Myotoxin phospholipase A2 homologue from B. moojeni venom was purified by a two-step procedure involving ion exchange chromatography on DEAE Sephacel and gel filtration on Sephadex G-75. The fractionation of B. moojeni venom by ion exchange chromatography resulted in five main protein peaks (E1 to E5, Figure 1 - A). Myotoxic activity was concentrated in peak 1. The fraction corresponding to peak 1 (E1) was further analyzed using size-exclusion chromatography (Sephadex G-75), and four protein peaks were observed (Figure 1 - B). The third peak, which contains the myotoxin phospholipase A2 homologue designated BmooMtx, induced hyperalgesia and edema in the mouse paw and release of creatine kinase due to necrosis of muscle fibers. However, phospholipase A2 and anticoagulant activities were not detected.

 


 

BmooMtx represented ~5% (w/w) of the initial desiccated venom. Electrophoretic analysis (SDS-PAGE) (Figure 1 - C) under denaturing and reducing conditions indicated that the BmooMtx enzyme was highly purified, and had a molecular weight of about 16,500.

Myotoxic Activity

A slight increase in plasma CK activity was observed after intramuscular injection of 20 μg BmooMtx, B. moojeni, B. alternatus and B. leucurus venoms, with CK values reaching respective peaks of 1930.175 ± 273.628; 1943.125 ± 246.938; 503.367 ± 7.128 and 1441.667 ± 367.554 U/L three hours after injection (Figure 2 - A and B).

 


 

Neutralization of the Myotoxic Activity by Anti-BmooMTx Antibodies

BmooMtx was able to induce production of polyclonal antibodies in rabbits. When anti-BmooMtx antibodies were incubated with crude B. moojeni, B. alternatus and B. leucurus venoms, at a BmooMtx:antibody ratio of 1:50 (w:w), myotoxic activity (measured by release of creatine kinase) of the venoms was efficiently inhibited. Anti-BmooMtx antibodies neutralized the myotoxic activity of purified enzyme (74%), B. moojeni (68%), B. alternatus (100%) and B. leucurus (92%) three hours after injection (Figure 2 - A and B).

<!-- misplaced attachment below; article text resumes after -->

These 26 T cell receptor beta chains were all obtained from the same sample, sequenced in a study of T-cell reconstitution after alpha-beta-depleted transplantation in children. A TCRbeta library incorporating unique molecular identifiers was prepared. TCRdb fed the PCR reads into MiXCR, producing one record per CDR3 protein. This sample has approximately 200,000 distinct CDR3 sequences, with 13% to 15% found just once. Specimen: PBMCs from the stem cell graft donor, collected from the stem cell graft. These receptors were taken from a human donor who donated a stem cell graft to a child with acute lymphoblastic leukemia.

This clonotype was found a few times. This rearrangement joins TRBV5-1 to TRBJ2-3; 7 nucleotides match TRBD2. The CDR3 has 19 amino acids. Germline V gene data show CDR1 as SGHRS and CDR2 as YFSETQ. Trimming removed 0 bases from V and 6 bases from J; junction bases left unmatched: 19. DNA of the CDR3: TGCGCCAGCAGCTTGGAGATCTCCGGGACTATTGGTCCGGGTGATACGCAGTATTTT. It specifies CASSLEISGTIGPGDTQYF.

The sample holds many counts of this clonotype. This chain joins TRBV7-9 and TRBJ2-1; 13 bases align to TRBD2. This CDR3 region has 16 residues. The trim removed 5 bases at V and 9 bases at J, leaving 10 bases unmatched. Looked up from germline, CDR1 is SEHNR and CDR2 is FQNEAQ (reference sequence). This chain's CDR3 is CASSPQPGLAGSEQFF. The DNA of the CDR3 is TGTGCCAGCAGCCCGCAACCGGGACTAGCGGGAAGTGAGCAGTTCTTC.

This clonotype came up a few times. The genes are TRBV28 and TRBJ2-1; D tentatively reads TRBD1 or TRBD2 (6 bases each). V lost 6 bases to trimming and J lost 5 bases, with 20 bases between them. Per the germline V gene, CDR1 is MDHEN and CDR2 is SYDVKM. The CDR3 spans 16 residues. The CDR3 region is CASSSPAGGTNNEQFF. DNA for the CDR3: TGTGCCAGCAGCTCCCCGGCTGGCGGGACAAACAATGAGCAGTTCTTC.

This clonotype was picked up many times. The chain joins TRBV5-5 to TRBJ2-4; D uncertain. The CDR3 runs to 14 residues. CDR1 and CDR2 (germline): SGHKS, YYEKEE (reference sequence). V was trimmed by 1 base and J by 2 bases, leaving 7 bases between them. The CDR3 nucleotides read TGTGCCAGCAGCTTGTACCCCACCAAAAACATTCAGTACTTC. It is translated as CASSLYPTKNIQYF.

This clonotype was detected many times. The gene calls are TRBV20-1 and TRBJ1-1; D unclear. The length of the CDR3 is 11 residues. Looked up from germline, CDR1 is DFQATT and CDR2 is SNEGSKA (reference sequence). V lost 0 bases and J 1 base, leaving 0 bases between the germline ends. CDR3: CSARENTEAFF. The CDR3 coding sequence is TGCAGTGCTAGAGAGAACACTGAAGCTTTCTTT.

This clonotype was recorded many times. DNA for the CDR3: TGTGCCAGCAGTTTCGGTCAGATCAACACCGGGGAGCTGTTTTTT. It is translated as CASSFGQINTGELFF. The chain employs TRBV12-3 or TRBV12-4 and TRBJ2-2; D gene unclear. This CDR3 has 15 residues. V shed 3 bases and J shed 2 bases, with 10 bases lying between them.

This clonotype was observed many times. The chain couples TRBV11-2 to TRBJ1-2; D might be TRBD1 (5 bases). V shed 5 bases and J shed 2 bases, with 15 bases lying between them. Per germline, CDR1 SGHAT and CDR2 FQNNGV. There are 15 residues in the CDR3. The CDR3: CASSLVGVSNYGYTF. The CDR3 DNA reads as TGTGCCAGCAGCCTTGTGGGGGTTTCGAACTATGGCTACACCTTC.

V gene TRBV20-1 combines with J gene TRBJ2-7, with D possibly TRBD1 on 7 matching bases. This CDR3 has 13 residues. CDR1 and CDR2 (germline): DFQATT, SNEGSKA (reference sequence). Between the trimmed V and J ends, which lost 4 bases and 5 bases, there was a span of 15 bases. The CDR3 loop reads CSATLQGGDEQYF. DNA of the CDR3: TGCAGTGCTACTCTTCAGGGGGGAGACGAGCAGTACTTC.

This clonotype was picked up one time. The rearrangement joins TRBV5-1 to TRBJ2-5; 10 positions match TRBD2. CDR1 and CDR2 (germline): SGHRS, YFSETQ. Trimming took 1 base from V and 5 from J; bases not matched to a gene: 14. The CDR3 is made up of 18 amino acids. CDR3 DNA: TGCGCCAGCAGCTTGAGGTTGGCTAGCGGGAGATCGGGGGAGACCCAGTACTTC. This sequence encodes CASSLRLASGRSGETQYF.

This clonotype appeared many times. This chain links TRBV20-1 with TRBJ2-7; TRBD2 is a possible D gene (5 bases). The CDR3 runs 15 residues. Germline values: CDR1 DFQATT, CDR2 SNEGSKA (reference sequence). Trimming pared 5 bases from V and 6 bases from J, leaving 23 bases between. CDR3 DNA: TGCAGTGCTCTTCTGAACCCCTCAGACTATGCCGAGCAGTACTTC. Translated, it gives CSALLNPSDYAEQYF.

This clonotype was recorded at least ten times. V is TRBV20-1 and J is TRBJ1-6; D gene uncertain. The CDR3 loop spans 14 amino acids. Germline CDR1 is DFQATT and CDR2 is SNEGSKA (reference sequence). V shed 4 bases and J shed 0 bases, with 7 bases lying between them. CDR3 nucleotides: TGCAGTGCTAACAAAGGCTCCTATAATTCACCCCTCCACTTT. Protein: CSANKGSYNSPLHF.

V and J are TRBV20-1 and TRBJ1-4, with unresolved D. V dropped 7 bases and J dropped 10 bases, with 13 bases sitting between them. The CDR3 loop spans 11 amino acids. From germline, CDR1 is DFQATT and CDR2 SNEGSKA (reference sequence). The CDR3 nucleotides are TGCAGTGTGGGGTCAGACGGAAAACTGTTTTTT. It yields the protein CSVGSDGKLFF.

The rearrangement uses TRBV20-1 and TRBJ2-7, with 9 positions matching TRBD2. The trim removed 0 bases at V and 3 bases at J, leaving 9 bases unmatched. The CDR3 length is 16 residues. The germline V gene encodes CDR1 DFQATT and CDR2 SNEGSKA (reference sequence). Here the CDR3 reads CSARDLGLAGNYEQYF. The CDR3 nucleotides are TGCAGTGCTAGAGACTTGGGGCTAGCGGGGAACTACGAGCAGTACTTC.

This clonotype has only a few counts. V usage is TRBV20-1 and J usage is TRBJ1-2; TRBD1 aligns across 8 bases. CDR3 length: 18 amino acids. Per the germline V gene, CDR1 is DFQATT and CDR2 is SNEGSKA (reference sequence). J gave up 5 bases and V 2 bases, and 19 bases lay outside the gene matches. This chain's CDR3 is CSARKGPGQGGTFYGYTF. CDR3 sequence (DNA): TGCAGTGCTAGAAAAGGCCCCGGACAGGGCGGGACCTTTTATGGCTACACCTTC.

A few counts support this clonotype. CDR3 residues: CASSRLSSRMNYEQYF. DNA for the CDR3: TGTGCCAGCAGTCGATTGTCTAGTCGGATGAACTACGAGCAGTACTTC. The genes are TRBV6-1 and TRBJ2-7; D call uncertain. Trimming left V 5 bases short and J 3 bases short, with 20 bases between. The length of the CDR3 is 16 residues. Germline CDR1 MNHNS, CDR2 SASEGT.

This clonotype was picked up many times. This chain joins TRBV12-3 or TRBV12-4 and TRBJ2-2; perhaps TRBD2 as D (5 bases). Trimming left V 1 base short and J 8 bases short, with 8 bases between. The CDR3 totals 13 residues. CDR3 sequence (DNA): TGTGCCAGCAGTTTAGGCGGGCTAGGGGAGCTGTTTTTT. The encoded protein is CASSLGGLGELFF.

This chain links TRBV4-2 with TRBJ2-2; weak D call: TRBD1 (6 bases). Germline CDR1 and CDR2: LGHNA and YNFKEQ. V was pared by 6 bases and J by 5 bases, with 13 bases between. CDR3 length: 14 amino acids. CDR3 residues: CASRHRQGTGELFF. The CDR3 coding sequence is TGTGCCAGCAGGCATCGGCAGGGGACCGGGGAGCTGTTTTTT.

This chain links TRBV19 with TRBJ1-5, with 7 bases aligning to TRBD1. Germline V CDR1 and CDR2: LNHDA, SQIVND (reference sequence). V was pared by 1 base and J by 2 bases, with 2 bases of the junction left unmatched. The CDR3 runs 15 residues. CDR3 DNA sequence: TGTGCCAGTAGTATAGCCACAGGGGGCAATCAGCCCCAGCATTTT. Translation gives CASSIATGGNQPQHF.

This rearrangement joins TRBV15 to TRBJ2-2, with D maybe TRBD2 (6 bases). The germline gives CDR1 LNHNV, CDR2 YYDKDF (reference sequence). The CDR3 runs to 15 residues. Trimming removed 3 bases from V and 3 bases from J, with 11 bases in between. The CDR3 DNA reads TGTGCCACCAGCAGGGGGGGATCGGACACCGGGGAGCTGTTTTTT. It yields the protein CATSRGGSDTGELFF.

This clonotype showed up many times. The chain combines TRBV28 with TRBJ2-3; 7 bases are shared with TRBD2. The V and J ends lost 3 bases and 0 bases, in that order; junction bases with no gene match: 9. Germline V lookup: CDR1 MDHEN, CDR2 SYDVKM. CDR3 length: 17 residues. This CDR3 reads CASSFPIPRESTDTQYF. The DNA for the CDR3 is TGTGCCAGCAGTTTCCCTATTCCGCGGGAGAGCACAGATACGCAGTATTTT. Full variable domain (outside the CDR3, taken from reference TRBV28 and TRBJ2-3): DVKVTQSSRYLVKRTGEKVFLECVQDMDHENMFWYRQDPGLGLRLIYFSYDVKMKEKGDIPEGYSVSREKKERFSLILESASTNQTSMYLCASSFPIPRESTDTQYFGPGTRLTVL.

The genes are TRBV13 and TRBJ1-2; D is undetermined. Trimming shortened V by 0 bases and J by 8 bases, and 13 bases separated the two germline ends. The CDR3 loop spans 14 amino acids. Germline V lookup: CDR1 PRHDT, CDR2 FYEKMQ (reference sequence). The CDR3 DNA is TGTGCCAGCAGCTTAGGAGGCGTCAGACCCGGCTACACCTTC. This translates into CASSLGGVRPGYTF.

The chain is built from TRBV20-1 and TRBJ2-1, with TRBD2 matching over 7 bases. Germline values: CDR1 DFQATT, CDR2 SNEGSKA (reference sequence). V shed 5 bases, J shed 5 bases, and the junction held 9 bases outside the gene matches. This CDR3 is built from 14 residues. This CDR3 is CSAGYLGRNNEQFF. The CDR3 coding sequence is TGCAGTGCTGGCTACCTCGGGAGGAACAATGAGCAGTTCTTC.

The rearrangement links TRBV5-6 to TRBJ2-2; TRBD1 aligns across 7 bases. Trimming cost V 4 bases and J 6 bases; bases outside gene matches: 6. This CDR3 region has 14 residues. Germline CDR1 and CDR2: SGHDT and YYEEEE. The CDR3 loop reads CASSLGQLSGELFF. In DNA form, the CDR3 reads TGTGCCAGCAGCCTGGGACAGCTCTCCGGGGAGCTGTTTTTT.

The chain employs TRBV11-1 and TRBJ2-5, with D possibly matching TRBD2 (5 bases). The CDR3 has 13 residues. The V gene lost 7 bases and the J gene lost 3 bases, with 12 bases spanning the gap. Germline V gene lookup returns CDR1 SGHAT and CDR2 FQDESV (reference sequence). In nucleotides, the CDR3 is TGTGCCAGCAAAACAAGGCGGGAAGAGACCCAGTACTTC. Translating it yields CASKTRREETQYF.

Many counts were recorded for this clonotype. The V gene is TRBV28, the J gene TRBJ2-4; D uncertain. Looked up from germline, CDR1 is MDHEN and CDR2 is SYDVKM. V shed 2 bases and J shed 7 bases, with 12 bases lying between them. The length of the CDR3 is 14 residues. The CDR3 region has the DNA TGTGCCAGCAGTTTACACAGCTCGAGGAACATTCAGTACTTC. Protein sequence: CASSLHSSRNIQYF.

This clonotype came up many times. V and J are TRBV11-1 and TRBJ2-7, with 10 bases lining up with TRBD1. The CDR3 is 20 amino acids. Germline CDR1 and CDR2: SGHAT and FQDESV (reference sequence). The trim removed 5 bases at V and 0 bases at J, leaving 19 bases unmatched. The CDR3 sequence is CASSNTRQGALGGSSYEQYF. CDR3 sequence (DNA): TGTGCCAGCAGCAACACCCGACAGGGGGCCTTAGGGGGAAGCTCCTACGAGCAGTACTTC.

Histological Examination

Like B. moojeni crude venom, BmooMtx induced myotoxicity. Histopathological analysis revealed a drastic myonecrosis and leukocyte infiltration induced by BmooMtx. When compared with control cells, gastrocnemius muscle cells of mice injected with BmooMtx showed extensive cellular destruction, displaying contracted and clumped fibers in different stages of degeneration. Inflammatory cells were observed surrounding the altered striated muscle cells. BmooMtx induced an intense infiltration of inflammatory cells (mainly polymorphonuclear) and a degeneration of striated muscle cells characterized by the loss of myofibrils. There was no evidence of vascular lesions or hemorrhage. Gastrocnemius muscles from controls injected with saline had normal morphology with evident peripheral nuclei and without signals of lesion (Figure 3 - A and B)

 




 

Anti-BmooMtx antibodies only partially reduced myotoxic activity of BmooMtx. Figures 3 - C, E and G show that degeneration of muscle fibers and infiltration of leukocytes are present on the periphery and in the central region of the gastrocnemius muscle. The central region of the gastrocnemius muscle treated with BmooMtx preincubated for 120 minutes at 37°C with anti-BmooMtx antibodies at the ratio 1:50 presented no lesion signals.

Pharmacological Characterization of BmooMtx-induced Hyperalgesia and Edema

The intraplantar injection of BmooMtx caused a significant increase in sensitivity to pain. A conspicuous and similar hyperalgesic response was observed when a dose of 1, 5 or 15 μg of BmooMtx was administered (Figure 4 - A). The intensity of the hyperalgesia induced by 5 μg was similar to that produced by 15 μg BmooMtx/paw. The hyperalgesic response peaked 1 to 5 hours after enzyme injection. Previous treatment of the animals with the cyclooxygenase II inhibitor meloxicam (2 mg/kg, i.pl., 20 minutes before), the histamine H1 receptor antagonist promethazine (5 mg/kg, i.pl., 30 minutes before) and the phospholipase A2 inhibitor dexamethasone (0.4 mg/kg, i.pl., 60 minutes before) virtually abolished BmooMtx-induced hyperalgesia whereas the treatment of animals with the cyclooxygenase inhibitor indomethacin (4 mg/kg, i.p, 30 minutes before) had little effect on the BmooMtx-induced pain.